The king of the backwater kingdom of Damask has just died. The king's brothers have struck a deal with a neighbouring kingdom's ruler to place an unpopular king on the throne and rouse the populace into rebellion. Once the rebellion is under-way the King of Noyle's troops can rush in and save the day. The king of Noyle will become a hero instead of a villain and the old king of Damask's brothers can collect a massive pay-off. It is a win win situation. Well, for everyone except the new patsy king of Damask. That king is the notorious Bad Prince Charlie, rouge and bastard son of the old king. Charlie is not all that interested in ruling but gets on board with the plan when he is promised exile will be the worst he suffers and, most importantly, when he learns one of the main plots to turn the populace against him involves imprisoning the beautiful Lady Catherine. The prison is a fancy set of tower rooms at the top of the palace and since the Lady Catherine is in on the plot he sees this as a great chance to court her!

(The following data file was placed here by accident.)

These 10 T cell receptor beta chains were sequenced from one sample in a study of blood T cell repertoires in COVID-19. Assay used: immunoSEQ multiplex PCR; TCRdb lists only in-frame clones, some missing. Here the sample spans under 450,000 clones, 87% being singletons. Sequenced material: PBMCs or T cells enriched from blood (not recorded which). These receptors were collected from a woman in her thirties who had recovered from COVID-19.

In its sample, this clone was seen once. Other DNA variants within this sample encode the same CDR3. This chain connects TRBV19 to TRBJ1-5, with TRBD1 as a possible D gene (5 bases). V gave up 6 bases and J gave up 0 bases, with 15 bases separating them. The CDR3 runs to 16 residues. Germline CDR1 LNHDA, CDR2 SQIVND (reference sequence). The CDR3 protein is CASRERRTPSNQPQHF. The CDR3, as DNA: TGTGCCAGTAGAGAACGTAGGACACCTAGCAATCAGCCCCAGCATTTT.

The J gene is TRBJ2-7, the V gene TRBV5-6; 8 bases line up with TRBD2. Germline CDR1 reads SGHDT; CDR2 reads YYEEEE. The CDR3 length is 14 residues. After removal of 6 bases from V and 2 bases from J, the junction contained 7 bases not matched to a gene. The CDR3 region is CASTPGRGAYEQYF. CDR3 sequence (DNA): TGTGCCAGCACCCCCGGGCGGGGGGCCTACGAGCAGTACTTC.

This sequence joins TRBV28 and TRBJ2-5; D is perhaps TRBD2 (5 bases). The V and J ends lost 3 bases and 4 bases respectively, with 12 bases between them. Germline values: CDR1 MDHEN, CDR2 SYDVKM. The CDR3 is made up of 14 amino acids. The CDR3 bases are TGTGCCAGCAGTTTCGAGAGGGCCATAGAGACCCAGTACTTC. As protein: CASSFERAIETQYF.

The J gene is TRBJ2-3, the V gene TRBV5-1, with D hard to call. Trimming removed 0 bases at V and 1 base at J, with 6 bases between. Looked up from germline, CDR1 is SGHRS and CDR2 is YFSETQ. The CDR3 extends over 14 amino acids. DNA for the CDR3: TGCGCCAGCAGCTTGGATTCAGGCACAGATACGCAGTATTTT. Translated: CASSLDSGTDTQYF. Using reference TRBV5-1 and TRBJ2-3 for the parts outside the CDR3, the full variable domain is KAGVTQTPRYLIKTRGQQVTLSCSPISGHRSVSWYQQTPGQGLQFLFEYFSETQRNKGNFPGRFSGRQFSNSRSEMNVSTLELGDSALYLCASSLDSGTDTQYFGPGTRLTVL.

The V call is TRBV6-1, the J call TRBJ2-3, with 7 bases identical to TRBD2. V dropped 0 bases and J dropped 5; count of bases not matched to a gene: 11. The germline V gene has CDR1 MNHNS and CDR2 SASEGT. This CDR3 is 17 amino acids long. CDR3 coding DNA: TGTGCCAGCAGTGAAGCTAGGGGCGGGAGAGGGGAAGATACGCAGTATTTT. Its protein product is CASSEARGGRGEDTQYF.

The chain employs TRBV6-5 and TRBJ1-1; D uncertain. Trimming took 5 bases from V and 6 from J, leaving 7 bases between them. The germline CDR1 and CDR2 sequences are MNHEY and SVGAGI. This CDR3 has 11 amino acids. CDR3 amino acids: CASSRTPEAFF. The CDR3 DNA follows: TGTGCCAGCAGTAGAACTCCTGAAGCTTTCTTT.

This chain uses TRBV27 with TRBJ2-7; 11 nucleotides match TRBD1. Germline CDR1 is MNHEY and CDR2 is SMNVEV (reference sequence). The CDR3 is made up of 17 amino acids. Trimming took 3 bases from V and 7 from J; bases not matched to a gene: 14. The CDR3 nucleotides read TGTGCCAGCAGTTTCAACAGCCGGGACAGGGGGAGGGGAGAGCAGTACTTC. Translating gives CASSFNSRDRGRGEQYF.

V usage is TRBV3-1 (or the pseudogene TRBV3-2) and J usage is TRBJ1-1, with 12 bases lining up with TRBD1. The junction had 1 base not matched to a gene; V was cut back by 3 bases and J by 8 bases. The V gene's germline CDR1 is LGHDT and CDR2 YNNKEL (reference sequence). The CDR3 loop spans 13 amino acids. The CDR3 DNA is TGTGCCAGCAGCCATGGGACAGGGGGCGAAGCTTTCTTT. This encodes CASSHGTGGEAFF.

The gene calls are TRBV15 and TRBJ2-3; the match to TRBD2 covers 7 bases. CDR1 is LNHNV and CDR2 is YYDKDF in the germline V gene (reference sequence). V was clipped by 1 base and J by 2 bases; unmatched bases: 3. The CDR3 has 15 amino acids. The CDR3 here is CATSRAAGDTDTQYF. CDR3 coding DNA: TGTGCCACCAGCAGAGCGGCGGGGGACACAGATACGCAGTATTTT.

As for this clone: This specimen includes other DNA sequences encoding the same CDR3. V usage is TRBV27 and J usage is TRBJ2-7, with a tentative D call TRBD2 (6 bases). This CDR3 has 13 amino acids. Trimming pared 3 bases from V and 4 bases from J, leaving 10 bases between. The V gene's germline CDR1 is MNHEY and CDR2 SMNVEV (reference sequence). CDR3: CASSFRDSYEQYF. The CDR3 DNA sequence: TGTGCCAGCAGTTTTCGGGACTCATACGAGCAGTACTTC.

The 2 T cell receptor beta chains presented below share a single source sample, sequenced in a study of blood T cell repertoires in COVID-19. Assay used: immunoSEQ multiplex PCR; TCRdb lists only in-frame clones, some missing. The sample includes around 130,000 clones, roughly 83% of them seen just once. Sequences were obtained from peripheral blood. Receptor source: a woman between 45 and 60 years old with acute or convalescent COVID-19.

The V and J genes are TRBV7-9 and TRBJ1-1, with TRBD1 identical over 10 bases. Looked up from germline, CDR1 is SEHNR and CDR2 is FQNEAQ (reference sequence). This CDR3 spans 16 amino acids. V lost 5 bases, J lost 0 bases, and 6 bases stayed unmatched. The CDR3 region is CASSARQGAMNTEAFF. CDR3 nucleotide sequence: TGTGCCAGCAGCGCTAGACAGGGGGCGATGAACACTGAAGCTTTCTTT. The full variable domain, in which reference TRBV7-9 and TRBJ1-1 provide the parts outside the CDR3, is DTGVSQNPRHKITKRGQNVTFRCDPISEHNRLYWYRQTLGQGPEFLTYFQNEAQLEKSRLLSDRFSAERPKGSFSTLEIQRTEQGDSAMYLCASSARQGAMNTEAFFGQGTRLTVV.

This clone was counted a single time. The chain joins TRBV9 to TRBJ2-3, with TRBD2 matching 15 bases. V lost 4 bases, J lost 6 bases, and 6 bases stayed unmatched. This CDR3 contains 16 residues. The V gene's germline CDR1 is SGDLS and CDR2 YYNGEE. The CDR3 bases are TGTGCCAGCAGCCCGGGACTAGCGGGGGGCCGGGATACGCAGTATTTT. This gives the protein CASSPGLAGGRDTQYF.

The story was pretty fun. Charlie soon figures out that pretty much everyone involved in the whole scheme has plots of their own and that no one can be trusted. Then there is the ghostly appearance of the old king, who claims he was actually murdered! In another hilarious twist Bad Prince Charlie actually manages to cement his unpopular reputation by trying to weed out corruption among the nobility and put a stop to the bigotry of some of the commoners!

    Like all John Moore books this one was not without its flaws. The humour is just slightly over the top at times and Moore can also tend to be a bit juvenile in tone at times but none of it is bad enough to really hurt the story.

    All in all this was a quick and fun story.

    Rating: 4 stars.